• Fix incubators structure: Currently most incubators are owned by the government. Incubators should optimally be owned by 4 shareholders: a local VC, a global VC, the government and a local university. Also the manager of the incubator should be either a serial entrepreneur or from a VC background. The incubator manager should also have direct or indirect share in the companies being accepted in the program. Moreover, the incubator should not accept more than 20 companies per year.

In short, pouring money into startups will not help in creating successful companies. Many things must be done and many things must be changed, it will take a lot of time and effort. It might take more than 15 years to have a good startup ecosystem, but we might need less if we learnt from other countries experiences such as Finland.

I apologize for the long post and I apologize for ignoring to talk about the GREAT side of the Startup scene in Finland such as what happening in Aalto University, the healthy increase in number of incubators and the creation of a smart startup community. If you are interested to learn more about Finland Startup Ecosystem please read the full analysis I uploaded in  slideshare.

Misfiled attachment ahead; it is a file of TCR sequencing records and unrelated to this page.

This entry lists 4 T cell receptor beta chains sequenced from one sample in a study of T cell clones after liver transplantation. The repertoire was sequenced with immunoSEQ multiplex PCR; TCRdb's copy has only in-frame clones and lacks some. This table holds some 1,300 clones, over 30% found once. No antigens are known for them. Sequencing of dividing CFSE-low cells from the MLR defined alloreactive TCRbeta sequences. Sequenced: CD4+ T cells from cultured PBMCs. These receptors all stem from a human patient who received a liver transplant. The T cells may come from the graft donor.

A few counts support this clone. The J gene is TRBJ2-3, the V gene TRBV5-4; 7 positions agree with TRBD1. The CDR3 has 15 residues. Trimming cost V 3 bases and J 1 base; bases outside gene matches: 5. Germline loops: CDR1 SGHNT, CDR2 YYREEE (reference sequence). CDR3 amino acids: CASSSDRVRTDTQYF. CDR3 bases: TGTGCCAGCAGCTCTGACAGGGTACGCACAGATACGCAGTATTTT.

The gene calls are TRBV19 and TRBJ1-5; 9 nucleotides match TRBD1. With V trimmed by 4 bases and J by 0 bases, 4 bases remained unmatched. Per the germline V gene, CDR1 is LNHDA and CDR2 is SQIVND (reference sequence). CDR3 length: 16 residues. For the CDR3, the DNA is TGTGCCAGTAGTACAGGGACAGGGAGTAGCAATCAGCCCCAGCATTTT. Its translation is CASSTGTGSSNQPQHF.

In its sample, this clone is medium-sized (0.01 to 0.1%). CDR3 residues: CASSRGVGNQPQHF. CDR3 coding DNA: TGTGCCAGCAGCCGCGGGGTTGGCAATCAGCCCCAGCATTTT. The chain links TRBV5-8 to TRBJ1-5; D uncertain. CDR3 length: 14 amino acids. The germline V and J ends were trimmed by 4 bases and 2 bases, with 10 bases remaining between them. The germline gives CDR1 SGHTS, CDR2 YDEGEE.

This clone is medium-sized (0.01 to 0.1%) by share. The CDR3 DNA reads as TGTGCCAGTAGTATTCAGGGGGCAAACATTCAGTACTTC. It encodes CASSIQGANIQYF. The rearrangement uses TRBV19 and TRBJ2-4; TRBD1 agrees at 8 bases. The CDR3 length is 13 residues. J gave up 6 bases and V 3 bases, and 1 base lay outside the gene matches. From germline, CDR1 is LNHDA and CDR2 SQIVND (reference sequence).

Related Posts:

1- Let’s Learn from Chile#1

2- Building a startup ecosystem in Q8

StartupQ8 Traffic Numbers

I promised that I’m going to share all of the traffic numbers of this blog after each 20-30 posts. We just passed our 40th post so it’s time to share some numbers . I also want to celebrate something, yesterday we had 196 views, which means we passed our previous record of number views in a single day (101 views) . Below is the graph of the traffic during the last 30 days:

As you can see there was a huge jump yesterday and I think its a good case study to learn how we made this jump. As you might know, I wrote a couple of posts 6 days ago titeled  “Let’s learn from Chile“. On the same days I uploaded these posts we only got 30 views per day. But, today we reached 196 views. So how did this happen?